Discussion from McGrain and Currens (1978)

Graves County, in the Mississippi Embayment Region of western Kentucky, is a gently rolling plain of low relief. Slopes are gradual, and local relief is generally less than 100 feet, in many places less than 50 feet. The south- and west-facing slopes of the principal streams are generally steeper than the east- and north-facing slopes.

Upland elevations in excess of 500 feet are common throughout most of the county. The highest elevation, 580 feet, is on the ridge between Mayfield and Little Mayfield Creeks in the southeastern part of the county near the Graves-Calloway County boundary. Elevations of 570 feet are found on the Tennessee Valley divide and along the drainage divide between Obion and Old Knob Creeks.

The lowest elevation, approximately 321 feet, is the point where the West Fork of the Clarks River enters McCracken County. Elevations of the valley flats in this area are between 335 and 340 feet. The elevation of the valley bottom of Mayfield Creek at the northwestern corner of the county is 340 to 350 feet. The valleys of the Clarks River and Mayfield, Obion, and Wilson Creeks are broad and have low gradients. Swampy and other poorly drained topography is indicated.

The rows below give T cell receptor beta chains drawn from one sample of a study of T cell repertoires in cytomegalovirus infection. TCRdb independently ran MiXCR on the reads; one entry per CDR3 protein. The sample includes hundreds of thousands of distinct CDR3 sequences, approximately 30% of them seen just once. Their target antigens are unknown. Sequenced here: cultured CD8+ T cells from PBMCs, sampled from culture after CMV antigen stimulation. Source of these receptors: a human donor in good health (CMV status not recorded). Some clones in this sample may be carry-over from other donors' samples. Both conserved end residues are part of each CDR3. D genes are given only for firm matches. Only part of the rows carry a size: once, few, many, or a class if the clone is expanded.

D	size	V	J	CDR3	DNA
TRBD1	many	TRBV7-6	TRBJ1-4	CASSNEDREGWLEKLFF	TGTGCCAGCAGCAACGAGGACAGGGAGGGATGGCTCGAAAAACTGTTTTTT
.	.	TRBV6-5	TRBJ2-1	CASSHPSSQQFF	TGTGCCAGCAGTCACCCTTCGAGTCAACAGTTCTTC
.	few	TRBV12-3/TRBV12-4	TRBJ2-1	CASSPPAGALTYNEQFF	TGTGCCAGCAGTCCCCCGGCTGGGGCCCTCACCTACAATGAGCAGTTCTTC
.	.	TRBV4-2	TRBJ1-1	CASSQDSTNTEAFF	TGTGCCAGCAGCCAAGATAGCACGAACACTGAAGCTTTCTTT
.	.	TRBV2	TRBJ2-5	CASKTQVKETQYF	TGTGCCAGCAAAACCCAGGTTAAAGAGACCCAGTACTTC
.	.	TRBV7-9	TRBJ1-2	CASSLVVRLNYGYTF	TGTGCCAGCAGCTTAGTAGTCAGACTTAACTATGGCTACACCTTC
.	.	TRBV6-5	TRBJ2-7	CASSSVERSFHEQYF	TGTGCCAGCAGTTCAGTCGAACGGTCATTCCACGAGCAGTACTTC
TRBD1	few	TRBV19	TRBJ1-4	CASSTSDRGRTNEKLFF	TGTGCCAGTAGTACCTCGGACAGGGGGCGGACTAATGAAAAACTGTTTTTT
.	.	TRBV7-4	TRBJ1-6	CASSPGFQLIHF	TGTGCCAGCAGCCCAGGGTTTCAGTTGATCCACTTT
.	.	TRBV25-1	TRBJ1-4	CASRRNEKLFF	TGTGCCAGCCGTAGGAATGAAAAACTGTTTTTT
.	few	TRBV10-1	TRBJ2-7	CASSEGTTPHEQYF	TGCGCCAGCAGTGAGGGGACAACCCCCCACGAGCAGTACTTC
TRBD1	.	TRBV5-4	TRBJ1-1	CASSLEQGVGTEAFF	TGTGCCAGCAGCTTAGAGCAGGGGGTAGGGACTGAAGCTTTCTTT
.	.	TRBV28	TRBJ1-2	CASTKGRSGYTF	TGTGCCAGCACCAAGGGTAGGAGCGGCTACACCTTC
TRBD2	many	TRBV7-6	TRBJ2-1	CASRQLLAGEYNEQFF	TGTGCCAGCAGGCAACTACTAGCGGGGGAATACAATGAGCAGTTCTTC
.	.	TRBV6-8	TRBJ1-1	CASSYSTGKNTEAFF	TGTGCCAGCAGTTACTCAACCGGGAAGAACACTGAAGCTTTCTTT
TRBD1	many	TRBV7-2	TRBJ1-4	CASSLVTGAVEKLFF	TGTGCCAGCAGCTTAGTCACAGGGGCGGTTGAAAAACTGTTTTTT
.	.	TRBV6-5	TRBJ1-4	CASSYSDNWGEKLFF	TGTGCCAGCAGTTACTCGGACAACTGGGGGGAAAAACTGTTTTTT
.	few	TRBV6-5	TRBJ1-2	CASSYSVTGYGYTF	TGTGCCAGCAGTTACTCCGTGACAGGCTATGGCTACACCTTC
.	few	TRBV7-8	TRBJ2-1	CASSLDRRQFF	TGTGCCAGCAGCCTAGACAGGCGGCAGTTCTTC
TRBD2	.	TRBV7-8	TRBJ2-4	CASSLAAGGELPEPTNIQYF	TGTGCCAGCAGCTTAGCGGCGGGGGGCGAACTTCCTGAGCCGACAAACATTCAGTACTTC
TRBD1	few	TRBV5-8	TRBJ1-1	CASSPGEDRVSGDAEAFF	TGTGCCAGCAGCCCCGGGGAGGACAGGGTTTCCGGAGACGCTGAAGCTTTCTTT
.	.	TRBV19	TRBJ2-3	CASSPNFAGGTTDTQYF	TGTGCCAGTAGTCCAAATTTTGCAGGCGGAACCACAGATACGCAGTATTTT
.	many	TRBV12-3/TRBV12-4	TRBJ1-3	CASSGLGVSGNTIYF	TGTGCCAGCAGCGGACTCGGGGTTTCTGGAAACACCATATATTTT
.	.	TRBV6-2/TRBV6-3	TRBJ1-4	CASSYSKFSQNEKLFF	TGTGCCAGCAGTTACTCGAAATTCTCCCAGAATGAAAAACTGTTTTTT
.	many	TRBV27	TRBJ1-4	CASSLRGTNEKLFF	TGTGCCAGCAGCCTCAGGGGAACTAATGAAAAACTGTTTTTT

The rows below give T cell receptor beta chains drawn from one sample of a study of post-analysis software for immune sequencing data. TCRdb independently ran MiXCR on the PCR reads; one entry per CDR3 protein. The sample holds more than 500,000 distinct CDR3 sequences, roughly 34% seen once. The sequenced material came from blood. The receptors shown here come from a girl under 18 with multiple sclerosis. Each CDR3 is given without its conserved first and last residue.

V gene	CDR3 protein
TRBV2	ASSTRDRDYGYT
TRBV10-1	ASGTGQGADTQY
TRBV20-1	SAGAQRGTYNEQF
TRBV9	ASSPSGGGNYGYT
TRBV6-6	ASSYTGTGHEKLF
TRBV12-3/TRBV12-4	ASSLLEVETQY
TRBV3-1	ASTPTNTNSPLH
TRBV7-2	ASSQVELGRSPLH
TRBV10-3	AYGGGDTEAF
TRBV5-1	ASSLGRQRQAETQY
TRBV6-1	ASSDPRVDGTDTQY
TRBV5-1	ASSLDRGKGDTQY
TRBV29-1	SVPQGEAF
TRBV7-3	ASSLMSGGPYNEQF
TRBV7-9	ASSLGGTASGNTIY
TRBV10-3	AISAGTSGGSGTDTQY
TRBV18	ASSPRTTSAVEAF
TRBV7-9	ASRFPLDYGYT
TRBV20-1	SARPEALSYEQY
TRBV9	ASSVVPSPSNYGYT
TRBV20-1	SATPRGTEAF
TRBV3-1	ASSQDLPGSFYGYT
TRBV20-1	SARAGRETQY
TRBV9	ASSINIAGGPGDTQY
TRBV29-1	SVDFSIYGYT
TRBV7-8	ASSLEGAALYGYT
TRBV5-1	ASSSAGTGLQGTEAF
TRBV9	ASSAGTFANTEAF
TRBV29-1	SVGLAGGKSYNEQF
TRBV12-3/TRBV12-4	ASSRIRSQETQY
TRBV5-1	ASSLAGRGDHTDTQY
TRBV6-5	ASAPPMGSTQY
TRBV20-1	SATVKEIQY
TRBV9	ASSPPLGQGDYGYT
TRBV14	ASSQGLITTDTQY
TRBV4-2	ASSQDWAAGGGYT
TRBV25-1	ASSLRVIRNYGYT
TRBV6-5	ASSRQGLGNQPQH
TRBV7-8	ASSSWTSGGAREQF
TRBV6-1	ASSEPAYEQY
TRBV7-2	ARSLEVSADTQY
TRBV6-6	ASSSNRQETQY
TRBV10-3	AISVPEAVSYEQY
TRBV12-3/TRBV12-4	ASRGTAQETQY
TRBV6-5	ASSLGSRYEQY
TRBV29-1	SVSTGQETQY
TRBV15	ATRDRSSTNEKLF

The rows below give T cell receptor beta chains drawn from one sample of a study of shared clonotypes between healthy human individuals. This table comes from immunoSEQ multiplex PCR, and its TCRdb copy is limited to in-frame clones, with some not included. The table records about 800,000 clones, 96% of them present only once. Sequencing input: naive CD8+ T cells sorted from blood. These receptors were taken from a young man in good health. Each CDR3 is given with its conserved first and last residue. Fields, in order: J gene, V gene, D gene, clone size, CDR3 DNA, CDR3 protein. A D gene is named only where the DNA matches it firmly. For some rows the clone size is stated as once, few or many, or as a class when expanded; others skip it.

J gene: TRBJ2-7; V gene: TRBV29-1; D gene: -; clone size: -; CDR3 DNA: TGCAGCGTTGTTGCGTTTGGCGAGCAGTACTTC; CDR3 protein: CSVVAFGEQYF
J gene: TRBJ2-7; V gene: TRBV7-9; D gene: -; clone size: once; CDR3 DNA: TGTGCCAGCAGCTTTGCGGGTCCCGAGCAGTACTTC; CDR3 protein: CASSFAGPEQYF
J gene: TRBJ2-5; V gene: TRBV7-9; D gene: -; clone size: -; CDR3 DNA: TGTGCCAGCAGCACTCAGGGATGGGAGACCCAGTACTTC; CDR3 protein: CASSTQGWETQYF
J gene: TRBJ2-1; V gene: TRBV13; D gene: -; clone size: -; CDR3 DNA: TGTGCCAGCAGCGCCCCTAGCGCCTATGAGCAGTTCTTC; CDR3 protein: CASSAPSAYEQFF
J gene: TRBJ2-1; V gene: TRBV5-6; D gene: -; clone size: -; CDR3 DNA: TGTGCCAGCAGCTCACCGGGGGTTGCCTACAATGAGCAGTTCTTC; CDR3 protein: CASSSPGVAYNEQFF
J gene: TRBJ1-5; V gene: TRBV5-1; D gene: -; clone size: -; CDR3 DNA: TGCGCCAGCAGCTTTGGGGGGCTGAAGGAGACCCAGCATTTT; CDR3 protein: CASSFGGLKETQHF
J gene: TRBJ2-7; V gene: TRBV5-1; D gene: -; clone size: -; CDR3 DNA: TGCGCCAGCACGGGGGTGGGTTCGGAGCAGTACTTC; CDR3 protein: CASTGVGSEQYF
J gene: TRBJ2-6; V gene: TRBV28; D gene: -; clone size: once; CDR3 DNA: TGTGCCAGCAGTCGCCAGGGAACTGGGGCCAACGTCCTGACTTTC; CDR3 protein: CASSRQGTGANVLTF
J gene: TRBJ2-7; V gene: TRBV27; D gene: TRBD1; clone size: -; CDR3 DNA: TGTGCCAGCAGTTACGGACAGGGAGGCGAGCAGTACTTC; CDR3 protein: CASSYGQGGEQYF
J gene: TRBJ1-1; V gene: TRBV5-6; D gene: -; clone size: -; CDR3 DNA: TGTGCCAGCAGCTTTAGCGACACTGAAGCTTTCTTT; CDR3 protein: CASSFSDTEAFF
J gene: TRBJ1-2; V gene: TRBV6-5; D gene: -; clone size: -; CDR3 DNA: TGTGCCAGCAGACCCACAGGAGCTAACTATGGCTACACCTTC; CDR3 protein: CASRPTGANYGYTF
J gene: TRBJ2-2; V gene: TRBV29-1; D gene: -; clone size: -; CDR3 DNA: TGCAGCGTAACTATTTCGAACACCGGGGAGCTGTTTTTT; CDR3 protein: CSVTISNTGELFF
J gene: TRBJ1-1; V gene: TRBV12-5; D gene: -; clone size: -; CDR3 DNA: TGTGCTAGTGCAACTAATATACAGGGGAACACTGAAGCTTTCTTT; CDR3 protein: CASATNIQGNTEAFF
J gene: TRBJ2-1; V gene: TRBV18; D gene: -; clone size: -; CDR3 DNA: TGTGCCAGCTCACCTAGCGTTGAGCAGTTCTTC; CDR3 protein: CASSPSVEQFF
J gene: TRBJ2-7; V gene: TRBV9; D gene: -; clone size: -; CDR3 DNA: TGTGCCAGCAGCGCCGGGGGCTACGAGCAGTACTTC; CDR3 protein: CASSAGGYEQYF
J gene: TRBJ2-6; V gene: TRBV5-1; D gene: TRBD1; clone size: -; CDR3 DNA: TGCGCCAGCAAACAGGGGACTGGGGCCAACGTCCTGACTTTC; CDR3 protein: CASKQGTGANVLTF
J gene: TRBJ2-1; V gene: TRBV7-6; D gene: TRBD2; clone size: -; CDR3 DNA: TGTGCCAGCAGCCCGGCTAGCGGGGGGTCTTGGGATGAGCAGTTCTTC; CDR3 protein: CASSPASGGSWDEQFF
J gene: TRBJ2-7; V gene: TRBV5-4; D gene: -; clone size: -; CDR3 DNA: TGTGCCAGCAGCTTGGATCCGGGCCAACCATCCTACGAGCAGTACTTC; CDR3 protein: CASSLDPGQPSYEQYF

The elevation of Mayfield, at the courthouse, is 480 feet. Elevations at other communities are Boaz, 395 feet; Cuba, 520 feet; Dublin, 500 feet; Fancy Farm, 440 feet; Farmington, 560 feet; Folsomdale, 440 feet; Lowes, 473 feet; Lynnville, 560 feet; Melber, on the Graves-McCracken County line, 375 feet; Sedalia, 506 feet; Symsonia, 405 feet; Tri City, 522 feet; Water Valley, 387 feet; and Wingo, 469 feet.

The 7.5-minute topographic quadrangle maps that cover Graves County are shown, by name and by index code (Kentucky Natural Resources and Environmental Protection Cabinet) on the index map.

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